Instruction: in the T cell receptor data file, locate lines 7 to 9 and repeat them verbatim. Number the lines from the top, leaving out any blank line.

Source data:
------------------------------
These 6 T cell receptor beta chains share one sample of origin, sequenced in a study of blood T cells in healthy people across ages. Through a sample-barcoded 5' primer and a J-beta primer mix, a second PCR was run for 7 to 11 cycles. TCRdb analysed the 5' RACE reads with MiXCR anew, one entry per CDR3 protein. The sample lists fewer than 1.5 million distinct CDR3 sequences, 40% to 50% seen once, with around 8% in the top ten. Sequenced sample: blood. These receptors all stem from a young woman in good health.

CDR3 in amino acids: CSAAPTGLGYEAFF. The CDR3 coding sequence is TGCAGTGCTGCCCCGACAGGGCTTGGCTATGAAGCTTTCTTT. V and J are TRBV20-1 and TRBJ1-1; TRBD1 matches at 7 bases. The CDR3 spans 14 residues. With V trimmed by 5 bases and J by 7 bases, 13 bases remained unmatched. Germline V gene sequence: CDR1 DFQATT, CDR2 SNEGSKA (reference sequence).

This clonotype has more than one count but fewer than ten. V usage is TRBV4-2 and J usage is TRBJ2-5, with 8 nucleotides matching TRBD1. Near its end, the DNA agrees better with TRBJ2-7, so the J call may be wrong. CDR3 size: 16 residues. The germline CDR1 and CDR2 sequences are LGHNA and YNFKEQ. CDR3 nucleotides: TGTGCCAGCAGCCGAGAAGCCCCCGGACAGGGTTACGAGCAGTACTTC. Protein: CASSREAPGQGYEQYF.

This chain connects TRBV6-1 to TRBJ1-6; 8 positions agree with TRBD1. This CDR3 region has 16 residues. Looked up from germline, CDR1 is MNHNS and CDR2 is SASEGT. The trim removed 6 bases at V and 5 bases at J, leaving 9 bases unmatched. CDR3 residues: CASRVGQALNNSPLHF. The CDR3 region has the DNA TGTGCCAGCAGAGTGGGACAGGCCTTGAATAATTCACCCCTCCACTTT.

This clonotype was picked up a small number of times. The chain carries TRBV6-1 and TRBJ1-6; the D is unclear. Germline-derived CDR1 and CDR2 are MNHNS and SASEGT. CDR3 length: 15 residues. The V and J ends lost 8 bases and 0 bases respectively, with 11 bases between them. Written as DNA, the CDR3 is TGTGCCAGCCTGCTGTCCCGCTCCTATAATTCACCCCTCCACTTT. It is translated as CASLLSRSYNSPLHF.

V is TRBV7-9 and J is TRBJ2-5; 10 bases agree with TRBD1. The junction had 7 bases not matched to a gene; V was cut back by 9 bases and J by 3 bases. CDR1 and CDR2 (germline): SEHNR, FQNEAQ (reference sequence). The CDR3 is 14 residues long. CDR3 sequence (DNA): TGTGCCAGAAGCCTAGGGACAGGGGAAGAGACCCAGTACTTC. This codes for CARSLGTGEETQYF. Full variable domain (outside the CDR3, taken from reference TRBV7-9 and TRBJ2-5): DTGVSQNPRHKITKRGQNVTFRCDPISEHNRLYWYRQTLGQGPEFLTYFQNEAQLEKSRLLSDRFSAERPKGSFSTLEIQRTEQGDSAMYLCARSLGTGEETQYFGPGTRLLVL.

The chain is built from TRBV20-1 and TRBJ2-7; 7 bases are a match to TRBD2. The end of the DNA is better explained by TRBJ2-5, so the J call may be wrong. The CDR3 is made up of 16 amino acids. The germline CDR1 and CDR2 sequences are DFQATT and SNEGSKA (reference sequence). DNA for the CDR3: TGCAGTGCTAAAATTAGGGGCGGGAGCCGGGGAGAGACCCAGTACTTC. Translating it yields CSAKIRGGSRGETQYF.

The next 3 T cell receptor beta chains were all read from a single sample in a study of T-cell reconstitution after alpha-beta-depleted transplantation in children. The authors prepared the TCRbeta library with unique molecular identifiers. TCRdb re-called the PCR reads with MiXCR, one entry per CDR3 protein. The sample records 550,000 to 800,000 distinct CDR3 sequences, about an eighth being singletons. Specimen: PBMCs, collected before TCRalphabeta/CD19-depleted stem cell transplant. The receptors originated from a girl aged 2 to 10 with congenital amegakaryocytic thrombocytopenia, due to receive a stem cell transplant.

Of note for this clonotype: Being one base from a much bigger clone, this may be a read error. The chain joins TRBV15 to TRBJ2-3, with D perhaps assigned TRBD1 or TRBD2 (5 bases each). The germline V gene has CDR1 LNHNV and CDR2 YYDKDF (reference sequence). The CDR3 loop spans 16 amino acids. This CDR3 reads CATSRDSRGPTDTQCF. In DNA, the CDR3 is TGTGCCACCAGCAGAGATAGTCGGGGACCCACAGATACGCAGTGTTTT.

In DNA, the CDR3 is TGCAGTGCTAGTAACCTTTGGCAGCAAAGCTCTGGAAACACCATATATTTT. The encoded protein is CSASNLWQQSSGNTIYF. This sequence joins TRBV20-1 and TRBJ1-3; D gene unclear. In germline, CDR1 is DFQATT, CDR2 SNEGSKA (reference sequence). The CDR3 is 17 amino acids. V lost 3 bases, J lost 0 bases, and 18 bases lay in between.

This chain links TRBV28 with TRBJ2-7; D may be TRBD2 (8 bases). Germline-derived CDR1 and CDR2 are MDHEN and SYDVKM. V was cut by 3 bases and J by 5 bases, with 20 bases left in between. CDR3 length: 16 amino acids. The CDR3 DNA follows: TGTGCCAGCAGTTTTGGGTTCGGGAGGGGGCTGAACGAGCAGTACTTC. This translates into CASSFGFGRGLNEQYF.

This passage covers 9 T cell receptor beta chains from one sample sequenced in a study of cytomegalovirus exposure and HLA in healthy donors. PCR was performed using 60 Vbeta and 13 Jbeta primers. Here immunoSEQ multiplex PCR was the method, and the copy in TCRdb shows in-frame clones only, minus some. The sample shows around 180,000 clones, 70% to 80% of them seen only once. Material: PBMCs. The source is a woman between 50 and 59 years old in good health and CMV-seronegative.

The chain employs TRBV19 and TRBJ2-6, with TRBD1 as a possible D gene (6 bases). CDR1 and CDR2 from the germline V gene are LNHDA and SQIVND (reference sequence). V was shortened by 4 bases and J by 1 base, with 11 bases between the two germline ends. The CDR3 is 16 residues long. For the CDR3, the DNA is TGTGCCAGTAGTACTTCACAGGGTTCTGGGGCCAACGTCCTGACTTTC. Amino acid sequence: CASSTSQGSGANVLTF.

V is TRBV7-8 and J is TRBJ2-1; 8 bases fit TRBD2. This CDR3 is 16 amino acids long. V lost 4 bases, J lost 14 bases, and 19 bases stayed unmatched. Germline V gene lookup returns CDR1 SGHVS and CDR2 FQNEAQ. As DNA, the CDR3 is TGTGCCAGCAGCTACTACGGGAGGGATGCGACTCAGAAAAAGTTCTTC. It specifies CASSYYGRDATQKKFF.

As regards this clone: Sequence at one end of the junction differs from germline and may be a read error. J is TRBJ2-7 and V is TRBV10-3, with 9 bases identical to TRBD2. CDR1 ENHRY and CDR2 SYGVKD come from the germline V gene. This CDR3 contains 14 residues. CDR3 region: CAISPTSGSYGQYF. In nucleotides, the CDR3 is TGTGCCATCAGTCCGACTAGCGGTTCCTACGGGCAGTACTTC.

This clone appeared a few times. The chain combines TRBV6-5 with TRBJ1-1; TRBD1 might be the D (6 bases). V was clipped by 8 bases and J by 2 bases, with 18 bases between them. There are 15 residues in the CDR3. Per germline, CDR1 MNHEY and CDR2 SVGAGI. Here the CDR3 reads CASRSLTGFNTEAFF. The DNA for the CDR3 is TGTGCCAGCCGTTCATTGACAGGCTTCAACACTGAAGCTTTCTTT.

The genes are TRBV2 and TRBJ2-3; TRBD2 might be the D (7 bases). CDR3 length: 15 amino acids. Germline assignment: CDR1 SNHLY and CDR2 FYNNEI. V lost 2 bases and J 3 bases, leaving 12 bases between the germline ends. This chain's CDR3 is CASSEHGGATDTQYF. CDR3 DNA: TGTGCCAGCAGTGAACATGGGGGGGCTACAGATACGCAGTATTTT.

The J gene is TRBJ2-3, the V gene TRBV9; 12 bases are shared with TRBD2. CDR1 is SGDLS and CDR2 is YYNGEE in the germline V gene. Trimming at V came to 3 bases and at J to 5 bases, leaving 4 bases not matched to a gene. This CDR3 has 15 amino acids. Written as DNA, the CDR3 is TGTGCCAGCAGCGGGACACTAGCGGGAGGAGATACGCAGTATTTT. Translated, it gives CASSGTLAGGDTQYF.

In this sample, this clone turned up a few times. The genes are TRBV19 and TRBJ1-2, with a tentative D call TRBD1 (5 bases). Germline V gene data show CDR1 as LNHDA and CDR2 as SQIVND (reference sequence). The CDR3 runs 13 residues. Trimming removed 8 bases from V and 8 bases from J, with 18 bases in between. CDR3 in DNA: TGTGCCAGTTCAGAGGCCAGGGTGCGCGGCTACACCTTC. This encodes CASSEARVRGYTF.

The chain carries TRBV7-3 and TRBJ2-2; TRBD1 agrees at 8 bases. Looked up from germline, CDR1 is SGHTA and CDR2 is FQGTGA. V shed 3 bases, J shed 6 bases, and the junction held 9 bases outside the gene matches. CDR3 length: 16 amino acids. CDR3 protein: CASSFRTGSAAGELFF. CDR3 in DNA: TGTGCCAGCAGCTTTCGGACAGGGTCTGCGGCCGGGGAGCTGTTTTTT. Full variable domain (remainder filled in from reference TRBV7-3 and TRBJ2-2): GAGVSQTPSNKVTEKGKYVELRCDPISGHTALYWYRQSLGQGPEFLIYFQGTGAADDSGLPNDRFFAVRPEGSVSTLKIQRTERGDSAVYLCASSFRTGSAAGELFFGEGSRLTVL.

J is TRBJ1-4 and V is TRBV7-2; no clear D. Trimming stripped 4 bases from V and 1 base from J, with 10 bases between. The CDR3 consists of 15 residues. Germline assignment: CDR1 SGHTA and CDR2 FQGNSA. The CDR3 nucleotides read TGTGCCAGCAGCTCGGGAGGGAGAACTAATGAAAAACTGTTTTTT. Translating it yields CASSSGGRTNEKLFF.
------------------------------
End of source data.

The chain is built from TRBV20-1 and TRBJ2-7; 7 bases are a match to TRBD2. The end of the DNA is better explained by TRBJ2-5, so the J call may be wrong. The CDR3 is made up of 16 amino acids. The germline CDR1 and CDR2 sequences are DFQATT and SNEGSKA (reference sequence). DNA for the CDR3: TGCAGTGCTAAAATTAGGGGCGGGAGCCGGGGAGAGACCCAGTACTTC. Translating it yields CSAKIRGGSRGETQYF.

The next 3 T cell receptor beta chains were all read from a single sample in a study of T-cell reconstitution after alpha-beta-depleted transplantation in children. The authors prepared the TCRbeta library with unique molecular identifiers. TCRdb re-called the PCR reads with MiXCR, one entry per CDR3 protein. The sample records 550,000 to 800,000 distinct CDR3 sequences, about an eighth being singletons. Specimen: PBMCs, collected before TCRalphabeta/CD19-depleted stem cell transplant. The receptors originated from a girl aged 2 to 10 with congenital amegakaryocytic thrombocytopenia, due to receive a stem cell transplant.

Of note for this clonotype: Being one base from a much bigger clone, this may be a read error. The chain joins TRBV15 to TRBJ2-3, with D perhaps assigned TRBD1 or TRBD2 (5 bases each). The germline V gene has CDR1 LNHNV and CDR2 YYDKDF (reference sequence). The CDR3 loop spans 16 amino acids. This CDR3 reads CATSRDSRGPTDTQCF. In DNA, the CDR3 is TGTGCCACCAGCAGAGATAGTCGGGGACCCACAGATACGCAGTGTTTT.